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AccuWeather’s 2023 Canada Spring Forecast

Spring is just around the corner, even if it might not feel like it for everyone in Canada.

The spring season will officially begin on the equinox, which will occur at 5:24 p.m. EDT on March 20, 2023. For those counting down to the seasonal transition, keep in mind meteorological spring already began on March 1.

No matter what spring calendar one person may follow, AccuWeather released its annual Canada spring forecast this week. Put together by AccuWeather Senior Meteorologist Brett Anderson, who has decades of experience forecasting the weather in Canada, the seasonal outlook offers expert insight into the main weather themes expected across the country.

According to Anderson, the effects of La Niña, a global weather pattern marked by cooler-than-normal waters in the Pacific Ocean, will fade as the spring progresses.

So, what areas are gearing up for milder weather? And in what parts of the country should residents keep those winter coats handy? Read on for the answers to those questions as well as a complete breakdown of how the season is projected to play out across Canada.

The atmospheric pattern promotes a sustained southern dip in the jet stream across western Canada and into the northern United States during a La Nina phase, when sea surface temperatures in the open waters of the equatorial Pacific Ocean fall below historical-average levels. ACCUWEATHER

During a La Niña phase, when sea surface temperatures in the open waters of the equatorial Pacific Ocean dip below historical-average levels, the atmospheric pattern favors a persistent southward dip in the jet stream across western Canada and into the northwestern United States. That jet stream setup has significant implications for the weather themes for the coming season.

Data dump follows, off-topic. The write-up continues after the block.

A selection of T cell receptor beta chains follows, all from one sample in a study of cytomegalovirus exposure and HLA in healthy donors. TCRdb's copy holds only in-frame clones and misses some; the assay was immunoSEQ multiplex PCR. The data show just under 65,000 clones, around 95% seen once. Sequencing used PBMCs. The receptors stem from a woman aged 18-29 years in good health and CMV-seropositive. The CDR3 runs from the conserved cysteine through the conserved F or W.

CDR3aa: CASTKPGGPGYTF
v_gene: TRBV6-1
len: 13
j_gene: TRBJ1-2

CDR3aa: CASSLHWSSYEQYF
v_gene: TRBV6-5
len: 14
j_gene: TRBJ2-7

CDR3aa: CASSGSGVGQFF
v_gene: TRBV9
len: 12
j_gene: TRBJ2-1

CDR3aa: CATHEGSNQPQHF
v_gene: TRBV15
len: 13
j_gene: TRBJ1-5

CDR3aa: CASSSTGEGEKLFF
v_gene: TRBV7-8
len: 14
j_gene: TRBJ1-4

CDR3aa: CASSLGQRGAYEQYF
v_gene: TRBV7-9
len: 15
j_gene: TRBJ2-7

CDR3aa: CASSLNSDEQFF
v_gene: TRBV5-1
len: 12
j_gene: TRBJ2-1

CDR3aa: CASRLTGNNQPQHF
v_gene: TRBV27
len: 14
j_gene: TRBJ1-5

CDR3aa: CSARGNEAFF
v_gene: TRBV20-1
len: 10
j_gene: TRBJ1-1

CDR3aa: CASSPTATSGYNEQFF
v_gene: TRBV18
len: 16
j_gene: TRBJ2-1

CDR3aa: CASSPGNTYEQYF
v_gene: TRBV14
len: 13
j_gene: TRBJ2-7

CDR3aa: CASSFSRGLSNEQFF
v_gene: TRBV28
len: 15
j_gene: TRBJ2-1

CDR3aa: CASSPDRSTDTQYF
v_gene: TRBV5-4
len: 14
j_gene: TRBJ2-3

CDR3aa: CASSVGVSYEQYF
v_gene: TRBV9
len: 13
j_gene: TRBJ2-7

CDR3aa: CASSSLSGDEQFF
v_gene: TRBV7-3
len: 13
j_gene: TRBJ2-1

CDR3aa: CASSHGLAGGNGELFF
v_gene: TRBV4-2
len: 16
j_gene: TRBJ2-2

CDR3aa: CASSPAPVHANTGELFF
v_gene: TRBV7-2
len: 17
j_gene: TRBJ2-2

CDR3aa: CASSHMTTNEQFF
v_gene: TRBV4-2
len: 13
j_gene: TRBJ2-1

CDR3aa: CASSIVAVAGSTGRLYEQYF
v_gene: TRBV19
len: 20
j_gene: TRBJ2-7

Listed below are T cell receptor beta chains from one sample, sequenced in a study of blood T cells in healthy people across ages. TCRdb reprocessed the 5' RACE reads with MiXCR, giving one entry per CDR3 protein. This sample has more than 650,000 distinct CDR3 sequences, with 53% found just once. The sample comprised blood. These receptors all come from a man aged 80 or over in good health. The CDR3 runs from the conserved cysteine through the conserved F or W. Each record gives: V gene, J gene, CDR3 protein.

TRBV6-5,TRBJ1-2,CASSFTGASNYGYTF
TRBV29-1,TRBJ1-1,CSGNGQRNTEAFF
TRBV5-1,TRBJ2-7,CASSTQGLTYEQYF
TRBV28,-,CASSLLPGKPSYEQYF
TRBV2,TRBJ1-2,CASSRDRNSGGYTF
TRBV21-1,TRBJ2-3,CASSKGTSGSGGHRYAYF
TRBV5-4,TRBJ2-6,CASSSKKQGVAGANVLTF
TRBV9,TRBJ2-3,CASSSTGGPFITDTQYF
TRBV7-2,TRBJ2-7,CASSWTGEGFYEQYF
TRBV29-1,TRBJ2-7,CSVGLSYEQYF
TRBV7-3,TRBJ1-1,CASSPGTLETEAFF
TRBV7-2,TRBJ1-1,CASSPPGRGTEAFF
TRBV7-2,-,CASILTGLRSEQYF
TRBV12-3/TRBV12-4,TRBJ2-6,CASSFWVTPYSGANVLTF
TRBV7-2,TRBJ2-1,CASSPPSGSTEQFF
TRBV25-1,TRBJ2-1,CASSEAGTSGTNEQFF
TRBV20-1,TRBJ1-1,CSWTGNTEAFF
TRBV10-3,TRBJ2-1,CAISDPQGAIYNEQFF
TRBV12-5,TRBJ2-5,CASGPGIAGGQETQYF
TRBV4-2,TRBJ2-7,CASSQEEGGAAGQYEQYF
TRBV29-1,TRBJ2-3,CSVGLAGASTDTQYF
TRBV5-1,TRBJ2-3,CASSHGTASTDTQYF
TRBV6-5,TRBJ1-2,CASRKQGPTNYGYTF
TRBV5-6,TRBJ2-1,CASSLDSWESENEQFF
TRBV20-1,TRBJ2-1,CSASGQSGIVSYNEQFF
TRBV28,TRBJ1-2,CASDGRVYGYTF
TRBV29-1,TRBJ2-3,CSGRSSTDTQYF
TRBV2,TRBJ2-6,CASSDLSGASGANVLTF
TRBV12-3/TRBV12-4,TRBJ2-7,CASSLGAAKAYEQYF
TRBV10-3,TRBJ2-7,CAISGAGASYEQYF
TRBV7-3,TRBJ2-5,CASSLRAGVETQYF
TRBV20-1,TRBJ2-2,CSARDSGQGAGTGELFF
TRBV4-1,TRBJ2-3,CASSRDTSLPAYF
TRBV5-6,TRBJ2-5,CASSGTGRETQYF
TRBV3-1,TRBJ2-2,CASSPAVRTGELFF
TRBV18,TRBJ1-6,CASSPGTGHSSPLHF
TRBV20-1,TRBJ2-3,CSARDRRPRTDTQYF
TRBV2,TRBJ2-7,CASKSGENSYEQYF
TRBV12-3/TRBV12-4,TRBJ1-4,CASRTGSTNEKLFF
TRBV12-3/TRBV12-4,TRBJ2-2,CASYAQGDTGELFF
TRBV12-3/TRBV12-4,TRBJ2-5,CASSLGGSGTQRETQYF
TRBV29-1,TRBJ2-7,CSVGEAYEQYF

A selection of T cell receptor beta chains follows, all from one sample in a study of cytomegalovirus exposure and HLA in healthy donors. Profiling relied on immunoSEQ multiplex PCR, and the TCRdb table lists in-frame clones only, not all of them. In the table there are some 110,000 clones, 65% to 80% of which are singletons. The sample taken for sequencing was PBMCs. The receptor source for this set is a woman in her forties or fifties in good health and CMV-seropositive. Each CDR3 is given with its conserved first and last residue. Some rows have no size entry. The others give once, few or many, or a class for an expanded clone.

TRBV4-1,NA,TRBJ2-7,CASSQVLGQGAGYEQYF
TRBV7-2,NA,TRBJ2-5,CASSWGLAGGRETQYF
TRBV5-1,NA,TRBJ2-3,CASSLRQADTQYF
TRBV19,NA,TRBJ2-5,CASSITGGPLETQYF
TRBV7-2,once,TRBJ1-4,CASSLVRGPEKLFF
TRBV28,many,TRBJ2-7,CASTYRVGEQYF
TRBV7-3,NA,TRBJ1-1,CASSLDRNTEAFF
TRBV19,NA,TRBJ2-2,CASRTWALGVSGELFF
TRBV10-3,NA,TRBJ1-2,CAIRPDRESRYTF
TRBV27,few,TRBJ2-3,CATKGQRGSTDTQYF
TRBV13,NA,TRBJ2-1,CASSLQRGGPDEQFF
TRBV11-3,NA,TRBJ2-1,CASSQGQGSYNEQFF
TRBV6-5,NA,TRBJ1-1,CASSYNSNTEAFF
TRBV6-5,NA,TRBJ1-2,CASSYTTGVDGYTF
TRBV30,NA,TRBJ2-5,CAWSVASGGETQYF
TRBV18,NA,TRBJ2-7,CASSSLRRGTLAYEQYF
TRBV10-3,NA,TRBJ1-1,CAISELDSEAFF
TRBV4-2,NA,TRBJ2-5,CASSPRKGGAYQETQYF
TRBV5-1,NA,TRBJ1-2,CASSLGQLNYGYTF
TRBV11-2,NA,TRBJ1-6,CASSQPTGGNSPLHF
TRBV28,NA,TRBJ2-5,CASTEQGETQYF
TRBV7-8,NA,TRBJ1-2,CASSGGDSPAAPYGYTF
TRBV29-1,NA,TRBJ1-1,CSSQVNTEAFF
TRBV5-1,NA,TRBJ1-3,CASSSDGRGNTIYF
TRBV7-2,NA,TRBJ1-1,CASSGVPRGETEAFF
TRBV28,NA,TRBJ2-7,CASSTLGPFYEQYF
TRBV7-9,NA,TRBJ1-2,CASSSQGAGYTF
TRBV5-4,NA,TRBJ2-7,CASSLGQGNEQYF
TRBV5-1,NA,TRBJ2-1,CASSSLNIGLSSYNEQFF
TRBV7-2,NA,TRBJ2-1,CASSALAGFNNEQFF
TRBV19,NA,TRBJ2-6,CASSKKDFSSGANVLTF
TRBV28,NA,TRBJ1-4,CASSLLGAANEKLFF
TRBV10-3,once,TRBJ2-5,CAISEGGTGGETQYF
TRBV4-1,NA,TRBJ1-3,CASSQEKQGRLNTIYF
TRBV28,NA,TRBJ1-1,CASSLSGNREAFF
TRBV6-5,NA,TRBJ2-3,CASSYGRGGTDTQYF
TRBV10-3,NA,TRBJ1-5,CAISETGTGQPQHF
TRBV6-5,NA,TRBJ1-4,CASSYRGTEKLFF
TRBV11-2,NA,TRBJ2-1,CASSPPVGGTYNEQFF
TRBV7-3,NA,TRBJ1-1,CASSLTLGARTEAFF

Anderson explains that this type of jet stream orientation will open the door for waves of chilly air to linger across much of western Canada, leading to a noticeable delay in springtime warmth. For those who live in major cities near Canada’s West Coast, it may be a good idea not to pack away those warm winter clothes just yet.

According to Anderson, springtime temperatures will be 2 to 4 degrees Fahrenheit (1 to 2 degrees Celsius) below the historical average for this region.

During March, Vancouver, British Columbia, typically has high temperatures within a few degrees of 50 F (10 C) before eventually rising to around 60 F (15 C) by the middle of May. Farther to the north and east, in Edmonton, Alberta, high temperatures in March range from the mid-30s to mid-40s F (1.5-7.2 C). In May, temperatures in Edmonton rise to around 60 F (15 C).

For areas located in close proximity to the jet stream, such as southern British Columbia, the lower-than-historical-average temperatures will be accompanied by frequent bouts of precipitation, making it necessary for residents to keep those snow shovels and umbrellas out a bit longer.

Anderson explained that lingering snowfall will continue to fall across much of the West Coast and the Rockies. At the same time, areas along the immediate coast will experience more fog and low clouds than usual.